Let’s be honest. When we think about a business opportunity in Africa, we usually go along with the prospects that are widely highlighted in the media. The…..let’s call it….more obvious stuff. But there are extremely profitable business niches hardly anyone talks about.
Well exactly, you guessed it, that’s where come in.
Today, I want to make you aware of the profitable business and investment opportunities in Africa’s leather industry! The opportunities are huge, underdeveloped, hardly recognized, and lucrative. You will love this!
First: The sad story of African leather
Having worked with nomadic communities and agro-pastoralists in the Horn of Africa in an international development and food security context for over a decade, commercial leather development is a subject close to my heart. While African governments and NGOs by and large have poured their policy focus and resources into the development of crop agriculture (some more so than others), the livestock sector has remained chronically disregarded.
Now here comes the irony of this: Africa has the largest livestock number and density on the planet! Almost every African farmer also owns some kind of livestock, and some African countries have more livestock than people !
And the skins and hides ?
Yep, they get thrown away in huge quantities. Wasted. In the meanwhile: Africa spend millions to import its leather! It’s a tragedy (and by the way, the same is the fact with milk production!)
In which African markets to invest for leather
Frankly, if you are ready to operate among pioneers, almost every African country has some potential to become a market for leather production, leather goods manufacturing, and export. But in today’s post I want to make you aware of three countries among the countries with the best potential.
There is no doubt about this, Ethiopia is the leading leather production market in Africa with a clear plan to develop this industry, which has huge potential for investors. While leather exports stood at USD 123 million in 2012, the government wants to grow the leather industry’s annual exports to USD 500 million by the end of 2015.
It is good to see that Ethiopia is making the most of its more than 100 million cattle, sheep, goats – more livestock than it has people – by actively developing and promoting opportunities in this industry.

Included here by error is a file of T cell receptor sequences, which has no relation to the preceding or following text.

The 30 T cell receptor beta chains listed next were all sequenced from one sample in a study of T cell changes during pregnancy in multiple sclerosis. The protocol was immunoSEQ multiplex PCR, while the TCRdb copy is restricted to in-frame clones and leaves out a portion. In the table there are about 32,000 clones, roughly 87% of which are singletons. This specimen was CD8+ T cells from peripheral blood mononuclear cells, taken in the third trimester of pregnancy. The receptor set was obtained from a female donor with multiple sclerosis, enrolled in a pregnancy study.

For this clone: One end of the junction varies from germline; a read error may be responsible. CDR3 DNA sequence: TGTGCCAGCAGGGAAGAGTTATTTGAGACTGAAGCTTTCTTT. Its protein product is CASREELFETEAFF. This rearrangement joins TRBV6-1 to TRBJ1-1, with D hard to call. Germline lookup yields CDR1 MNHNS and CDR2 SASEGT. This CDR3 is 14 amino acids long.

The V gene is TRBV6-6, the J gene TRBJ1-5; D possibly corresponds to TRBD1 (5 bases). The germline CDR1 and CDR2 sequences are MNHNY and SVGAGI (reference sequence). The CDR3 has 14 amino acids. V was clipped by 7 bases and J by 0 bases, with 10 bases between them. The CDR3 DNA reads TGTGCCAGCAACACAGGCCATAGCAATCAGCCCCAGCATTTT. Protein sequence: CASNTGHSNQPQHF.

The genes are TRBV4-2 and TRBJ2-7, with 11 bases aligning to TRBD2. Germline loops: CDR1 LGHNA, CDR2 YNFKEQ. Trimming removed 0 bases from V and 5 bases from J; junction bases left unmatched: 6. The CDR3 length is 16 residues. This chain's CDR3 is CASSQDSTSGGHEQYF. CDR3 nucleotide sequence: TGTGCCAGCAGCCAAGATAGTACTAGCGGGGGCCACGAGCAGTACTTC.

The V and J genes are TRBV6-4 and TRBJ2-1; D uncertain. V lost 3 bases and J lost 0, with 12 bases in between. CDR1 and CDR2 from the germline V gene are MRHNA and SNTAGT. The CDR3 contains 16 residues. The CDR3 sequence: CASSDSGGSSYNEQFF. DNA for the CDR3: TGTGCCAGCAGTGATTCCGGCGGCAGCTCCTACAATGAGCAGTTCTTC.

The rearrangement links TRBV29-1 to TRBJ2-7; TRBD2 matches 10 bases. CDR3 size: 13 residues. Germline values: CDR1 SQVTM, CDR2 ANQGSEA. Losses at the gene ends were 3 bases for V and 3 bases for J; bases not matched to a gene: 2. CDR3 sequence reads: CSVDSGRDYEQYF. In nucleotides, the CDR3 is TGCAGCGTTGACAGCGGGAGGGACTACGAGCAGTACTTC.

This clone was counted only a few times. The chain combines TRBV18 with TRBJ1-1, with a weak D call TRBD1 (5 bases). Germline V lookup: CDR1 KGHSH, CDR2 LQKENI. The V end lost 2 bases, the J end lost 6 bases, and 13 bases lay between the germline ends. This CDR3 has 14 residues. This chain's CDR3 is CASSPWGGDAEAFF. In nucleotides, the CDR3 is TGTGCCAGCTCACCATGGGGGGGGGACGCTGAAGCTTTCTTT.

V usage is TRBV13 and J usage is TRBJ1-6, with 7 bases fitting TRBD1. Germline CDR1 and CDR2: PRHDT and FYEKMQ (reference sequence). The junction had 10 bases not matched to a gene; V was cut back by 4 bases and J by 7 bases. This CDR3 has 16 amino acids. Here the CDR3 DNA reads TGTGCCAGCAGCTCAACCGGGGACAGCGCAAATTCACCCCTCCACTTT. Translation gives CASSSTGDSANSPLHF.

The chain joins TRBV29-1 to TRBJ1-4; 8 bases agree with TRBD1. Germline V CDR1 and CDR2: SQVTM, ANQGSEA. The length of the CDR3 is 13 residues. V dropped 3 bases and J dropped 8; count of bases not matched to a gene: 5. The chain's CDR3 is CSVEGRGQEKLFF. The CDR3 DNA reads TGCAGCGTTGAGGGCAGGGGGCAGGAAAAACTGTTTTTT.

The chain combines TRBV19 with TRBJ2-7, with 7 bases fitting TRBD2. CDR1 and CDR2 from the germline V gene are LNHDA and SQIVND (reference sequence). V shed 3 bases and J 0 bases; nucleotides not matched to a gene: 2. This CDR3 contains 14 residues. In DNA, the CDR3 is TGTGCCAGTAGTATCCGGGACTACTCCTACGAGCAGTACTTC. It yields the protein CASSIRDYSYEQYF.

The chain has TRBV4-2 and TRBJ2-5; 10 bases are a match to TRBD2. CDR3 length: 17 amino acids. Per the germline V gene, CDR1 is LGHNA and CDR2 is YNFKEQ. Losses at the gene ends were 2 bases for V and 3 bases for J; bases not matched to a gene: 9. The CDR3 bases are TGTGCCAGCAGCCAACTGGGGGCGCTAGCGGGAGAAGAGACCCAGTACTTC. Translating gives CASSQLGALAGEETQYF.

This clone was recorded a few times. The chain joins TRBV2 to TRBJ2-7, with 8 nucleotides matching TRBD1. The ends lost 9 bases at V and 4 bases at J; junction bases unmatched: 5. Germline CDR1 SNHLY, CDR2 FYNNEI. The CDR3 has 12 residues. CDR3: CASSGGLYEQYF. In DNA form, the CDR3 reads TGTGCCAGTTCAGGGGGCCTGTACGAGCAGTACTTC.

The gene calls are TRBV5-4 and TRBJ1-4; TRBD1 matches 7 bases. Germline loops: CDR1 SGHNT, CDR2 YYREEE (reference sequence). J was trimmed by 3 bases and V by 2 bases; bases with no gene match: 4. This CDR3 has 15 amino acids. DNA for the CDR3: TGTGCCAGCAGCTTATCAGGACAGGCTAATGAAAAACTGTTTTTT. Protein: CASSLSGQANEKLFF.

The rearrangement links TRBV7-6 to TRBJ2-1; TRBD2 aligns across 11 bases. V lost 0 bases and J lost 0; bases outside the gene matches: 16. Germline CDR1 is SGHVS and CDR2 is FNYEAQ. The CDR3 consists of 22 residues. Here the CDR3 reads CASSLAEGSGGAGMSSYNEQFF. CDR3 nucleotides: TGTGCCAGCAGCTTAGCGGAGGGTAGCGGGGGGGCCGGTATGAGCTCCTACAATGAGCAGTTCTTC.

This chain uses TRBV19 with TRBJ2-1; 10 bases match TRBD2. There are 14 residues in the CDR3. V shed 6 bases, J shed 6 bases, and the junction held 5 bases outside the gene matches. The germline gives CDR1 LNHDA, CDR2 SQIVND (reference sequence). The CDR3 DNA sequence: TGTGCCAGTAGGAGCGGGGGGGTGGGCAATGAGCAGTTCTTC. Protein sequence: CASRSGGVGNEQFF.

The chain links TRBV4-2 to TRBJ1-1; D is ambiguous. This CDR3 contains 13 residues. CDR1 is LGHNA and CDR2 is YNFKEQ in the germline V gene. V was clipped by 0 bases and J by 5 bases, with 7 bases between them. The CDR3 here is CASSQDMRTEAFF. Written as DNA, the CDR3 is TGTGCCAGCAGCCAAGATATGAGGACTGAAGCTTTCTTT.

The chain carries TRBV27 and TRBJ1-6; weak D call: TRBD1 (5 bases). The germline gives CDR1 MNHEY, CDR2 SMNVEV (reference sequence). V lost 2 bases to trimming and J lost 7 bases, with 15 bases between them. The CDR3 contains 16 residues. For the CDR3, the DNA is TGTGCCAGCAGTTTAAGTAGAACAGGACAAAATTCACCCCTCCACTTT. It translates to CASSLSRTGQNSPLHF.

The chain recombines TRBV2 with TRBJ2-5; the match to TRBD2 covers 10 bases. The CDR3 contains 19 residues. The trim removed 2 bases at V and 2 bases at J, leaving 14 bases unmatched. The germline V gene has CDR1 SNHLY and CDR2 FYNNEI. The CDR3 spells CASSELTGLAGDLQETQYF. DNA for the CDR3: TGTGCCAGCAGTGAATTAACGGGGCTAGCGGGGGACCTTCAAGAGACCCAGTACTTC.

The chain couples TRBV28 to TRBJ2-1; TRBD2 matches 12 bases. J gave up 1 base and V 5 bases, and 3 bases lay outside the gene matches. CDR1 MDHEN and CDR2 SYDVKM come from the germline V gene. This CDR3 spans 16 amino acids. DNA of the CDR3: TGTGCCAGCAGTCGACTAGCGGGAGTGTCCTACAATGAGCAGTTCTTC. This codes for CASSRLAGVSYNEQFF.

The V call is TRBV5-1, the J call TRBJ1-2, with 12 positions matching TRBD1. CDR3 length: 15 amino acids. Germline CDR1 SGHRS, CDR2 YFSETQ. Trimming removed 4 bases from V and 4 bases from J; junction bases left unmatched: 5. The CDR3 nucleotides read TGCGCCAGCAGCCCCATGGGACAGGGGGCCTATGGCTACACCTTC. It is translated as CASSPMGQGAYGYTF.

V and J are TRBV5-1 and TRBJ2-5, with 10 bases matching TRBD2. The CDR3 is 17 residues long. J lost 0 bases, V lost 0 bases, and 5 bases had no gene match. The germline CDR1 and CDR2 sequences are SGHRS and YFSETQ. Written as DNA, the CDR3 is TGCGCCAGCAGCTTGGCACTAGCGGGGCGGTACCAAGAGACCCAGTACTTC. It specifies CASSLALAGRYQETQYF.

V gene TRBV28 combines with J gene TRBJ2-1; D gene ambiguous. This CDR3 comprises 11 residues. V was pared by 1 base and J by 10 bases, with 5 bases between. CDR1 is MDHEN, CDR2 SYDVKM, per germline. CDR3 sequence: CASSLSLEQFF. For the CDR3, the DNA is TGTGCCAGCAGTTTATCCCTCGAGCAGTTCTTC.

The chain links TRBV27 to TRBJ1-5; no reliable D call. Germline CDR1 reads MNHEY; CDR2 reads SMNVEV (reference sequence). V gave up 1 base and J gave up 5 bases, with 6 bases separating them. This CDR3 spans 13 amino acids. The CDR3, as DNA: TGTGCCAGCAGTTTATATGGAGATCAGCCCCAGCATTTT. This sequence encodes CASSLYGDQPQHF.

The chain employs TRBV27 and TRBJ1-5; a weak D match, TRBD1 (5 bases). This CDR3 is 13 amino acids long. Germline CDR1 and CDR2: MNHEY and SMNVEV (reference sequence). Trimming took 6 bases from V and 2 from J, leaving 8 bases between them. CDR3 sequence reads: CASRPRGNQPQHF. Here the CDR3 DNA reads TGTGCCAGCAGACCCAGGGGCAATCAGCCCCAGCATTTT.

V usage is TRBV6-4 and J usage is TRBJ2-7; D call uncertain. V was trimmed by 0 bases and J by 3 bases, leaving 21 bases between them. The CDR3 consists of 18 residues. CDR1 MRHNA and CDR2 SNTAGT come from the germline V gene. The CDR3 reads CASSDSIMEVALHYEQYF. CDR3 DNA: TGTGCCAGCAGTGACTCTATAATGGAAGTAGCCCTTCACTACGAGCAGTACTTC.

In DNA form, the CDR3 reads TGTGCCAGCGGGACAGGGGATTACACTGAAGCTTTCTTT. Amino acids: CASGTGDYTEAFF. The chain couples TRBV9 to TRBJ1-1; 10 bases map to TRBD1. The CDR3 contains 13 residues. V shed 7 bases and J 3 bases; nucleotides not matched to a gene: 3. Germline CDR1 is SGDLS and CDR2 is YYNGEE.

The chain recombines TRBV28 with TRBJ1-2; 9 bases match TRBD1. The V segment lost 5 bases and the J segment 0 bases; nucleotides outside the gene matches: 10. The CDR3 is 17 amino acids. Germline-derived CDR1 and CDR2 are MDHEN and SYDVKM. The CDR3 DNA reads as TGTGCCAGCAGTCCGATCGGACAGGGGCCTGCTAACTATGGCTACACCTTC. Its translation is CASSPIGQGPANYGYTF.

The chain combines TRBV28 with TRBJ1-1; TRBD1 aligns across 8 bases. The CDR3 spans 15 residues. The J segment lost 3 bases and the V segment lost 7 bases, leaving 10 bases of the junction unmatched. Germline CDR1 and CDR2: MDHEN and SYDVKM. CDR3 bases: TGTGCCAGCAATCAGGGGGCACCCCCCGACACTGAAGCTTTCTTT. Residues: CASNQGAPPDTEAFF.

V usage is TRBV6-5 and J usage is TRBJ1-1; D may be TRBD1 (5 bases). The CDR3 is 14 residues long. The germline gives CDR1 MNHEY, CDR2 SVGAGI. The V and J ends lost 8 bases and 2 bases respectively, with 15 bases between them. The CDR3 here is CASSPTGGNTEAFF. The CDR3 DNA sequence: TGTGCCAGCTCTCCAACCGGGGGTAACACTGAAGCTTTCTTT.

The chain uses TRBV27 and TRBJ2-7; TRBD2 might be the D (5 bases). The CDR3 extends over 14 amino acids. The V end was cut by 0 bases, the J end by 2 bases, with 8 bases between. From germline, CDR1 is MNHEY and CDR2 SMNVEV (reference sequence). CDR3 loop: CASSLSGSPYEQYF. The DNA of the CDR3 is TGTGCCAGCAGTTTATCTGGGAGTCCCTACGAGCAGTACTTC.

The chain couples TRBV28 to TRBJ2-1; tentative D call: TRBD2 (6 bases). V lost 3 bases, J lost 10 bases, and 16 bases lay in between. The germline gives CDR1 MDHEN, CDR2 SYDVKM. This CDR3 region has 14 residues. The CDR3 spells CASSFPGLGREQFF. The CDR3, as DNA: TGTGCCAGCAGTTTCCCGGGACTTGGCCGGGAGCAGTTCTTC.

Most of Ethiopia’s leather products go (in this order) to Italy, China, the United Kingdom, and India – among them some luxury brands.
While the business environment in Ethiopia can be very challenging for you as a newcomer, Ethiopia has the advantage of cheap labour costs (US$ 35 -45 a month in a leather factory) and low electricity costs compared to other African markets. It also has the most advanced industry and very skilled artisans and labourers in this regard.
Botswana is known as a market that has not only diamonds to offer but huge numbers of cattle and a long-standing industry in this sector. The Botswana Daily News reported that Mr Kebonang, the Assistant Minister of the Department of Trade and Industry said recently the population of cattle, goats and sheep in Botswana was approximated 2.5 million, 1.8 million and 300 000 respectively while the import value of leather/products stood at 130-150 million Botswana Pula (2010) with exports ranging just between P50-60 million.
Here you have it again: Another African country that has more livestock than people, in fact around double as many, and yet THEY are importing leather because the industry remains purely developed!
I can only say: Unbelievable opportunity for investors, widely missed, and hardly mentioned by the media.
Kebonang says a minimum of 20 pairs of shoes can be made from a single hide and each pair would later be sold at P500 or more bearing in mind determinants such as quality.
Now, I did the math again for you. P500 are about US$50 and that multiplied by 20 is US$1,000 as a minimum output for a single cattle hide.
At the moment, Europe and Italy in particular are some of Botswana’s raw products consumers and Mr Kebonang says the same market has been secured for finished products. He adds that factors such as market availability determine viability of a leather park. “Some tanneries collapsed due to the fact that they were not run like industries but rather by individuals without proper coordination.”